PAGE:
Thank you for this post – I thoroughly enjoyed reading it! I also enjoyed reading the comments that have been posted. There is a lot of value in the suggestions to tailor the reward to attract technical or science-based start ups.
The concern expressed in the article regarding Nestle’s exclusion of projects that might not have demonstrable positive global impacts resonated with me. This limitation of scope means that Nestle is not gaining the full advantage of open innovation. This could also be one reason that members of the scientific community are not as engaged, seeing HENRI as more of a marketing campaign than a true challenge. Should Nestle develop another platform for more broad open innovation questions without obvious global impact? Is there a way to position this without attracting negative publicity?
One proposal for gaining traction among the technical, science-based start-up community, building on the recommendations from my colleagues, is to offer to partner with the start-ups going forward, rather than simply sharing prize money. This kind of approach has been done successfully in other businesses, such as at Valve, where hackers who created impressive “mods” were subsequently employed by the company. Since start-ups typically are attached to the product that they develop, offering to employ the developers or partner with them to use their inventions most likely has a higher chance of success than simply offering them prize money.
This is a great solution for a company facing very complex and multi-faceted challenges. DHL’s exposure to many different industries and players makes machine learning highly relevant, given its ability to process high volumes of data.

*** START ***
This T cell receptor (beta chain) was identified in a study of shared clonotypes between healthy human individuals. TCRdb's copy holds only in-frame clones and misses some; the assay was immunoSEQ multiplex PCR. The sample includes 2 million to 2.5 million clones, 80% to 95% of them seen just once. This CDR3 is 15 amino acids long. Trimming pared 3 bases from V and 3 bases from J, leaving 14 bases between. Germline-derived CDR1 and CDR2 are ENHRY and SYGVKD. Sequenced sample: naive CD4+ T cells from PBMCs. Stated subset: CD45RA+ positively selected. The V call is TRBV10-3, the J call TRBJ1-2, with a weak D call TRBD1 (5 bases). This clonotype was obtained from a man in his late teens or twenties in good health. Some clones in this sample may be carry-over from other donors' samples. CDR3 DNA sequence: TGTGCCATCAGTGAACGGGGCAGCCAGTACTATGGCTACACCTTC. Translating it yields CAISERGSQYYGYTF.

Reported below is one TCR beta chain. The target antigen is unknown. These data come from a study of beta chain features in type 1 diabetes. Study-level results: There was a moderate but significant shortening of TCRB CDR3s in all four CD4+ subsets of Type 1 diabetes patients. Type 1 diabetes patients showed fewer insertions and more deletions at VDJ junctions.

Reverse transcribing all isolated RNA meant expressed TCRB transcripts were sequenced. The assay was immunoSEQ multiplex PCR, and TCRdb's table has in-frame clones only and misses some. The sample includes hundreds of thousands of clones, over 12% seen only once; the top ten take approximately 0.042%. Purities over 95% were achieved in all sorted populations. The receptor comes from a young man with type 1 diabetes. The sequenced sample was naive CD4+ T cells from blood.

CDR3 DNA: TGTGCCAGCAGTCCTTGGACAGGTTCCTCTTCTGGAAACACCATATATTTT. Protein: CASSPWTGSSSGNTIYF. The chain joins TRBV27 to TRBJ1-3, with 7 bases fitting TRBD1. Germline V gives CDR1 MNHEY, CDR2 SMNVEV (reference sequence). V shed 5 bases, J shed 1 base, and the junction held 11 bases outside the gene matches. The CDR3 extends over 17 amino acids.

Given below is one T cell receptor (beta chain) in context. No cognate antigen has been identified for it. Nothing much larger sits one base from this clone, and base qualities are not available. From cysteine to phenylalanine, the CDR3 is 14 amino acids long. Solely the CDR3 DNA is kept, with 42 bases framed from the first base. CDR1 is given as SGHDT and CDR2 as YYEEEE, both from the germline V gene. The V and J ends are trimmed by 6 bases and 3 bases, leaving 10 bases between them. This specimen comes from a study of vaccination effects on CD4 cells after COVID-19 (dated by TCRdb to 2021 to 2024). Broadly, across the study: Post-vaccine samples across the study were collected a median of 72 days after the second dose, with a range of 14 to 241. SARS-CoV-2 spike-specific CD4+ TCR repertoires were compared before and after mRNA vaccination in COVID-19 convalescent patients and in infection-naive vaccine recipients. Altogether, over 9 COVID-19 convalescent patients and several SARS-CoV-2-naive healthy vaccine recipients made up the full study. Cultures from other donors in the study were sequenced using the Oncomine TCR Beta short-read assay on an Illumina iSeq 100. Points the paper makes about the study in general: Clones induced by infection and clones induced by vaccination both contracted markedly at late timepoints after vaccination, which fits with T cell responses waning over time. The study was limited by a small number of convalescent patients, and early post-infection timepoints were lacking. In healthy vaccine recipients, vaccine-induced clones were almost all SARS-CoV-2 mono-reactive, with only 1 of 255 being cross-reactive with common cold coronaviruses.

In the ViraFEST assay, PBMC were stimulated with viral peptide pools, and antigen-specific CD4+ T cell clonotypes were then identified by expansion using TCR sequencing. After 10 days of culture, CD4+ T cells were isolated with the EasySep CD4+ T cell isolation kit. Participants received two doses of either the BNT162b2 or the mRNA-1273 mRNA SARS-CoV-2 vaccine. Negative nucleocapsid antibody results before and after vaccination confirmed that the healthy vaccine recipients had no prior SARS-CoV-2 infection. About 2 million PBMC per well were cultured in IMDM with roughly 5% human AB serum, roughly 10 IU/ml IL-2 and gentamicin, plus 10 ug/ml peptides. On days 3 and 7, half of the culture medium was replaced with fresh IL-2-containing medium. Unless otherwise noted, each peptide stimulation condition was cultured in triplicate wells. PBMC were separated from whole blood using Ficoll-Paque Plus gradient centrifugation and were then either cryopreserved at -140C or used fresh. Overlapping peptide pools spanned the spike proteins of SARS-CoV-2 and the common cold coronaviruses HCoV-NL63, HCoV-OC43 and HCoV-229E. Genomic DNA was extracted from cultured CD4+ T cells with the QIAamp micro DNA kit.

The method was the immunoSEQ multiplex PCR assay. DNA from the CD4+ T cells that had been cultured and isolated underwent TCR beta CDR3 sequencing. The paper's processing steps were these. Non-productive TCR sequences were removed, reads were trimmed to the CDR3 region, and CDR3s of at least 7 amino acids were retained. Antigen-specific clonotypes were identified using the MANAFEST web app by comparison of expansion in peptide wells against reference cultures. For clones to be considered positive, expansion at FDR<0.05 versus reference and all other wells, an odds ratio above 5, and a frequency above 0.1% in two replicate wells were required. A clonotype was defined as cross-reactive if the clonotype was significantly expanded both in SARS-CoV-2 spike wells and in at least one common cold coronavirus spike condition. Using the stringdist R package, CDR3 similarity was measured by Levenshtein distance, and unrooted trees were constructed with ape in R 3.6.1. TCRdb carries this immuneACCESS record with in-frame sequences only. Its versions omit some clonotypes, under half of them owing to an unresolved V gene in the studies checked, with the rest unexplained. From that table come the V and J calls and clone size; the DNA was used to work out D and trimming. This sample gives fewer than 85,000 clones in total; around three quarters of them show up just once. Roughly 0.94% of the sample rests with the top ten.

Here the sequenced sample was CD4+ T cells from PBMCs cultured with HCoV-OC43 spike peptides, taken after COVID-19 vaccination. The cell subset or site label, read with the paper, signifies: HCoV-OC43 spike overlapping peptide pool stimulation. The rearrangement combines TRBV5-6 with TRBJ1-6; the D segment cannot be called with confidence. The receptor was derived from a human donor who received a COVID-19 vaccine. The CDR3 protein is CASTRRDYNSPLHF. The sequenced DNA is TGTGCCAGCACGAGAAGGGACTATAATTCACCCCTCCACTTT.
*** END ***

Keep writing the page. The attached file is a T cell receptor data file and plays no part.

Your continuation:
It is interesting that one of the key benefits of Supply Watch is in proactively managing communications to customers and facilitating delivery tracking, rather than in preventing issues from arising. This is an important acknowledgement of the significant negative impact caused by poor expectation management in delivery services. I liked that the article addressed the use of machine learning in customer service, through potential chatbot introduction, and shared DHL’s future ambitious aspirations for machine learning.
I agree that better predictions for suppliers and customs clearance would be helpful. It would be interesting to understand how this capability could be developed, for example whether DHL could work with suppliers to develop capabilities that would benefit both parties for better coordination. For customs coordination, would it be possible to access data to the extent needed for this to work?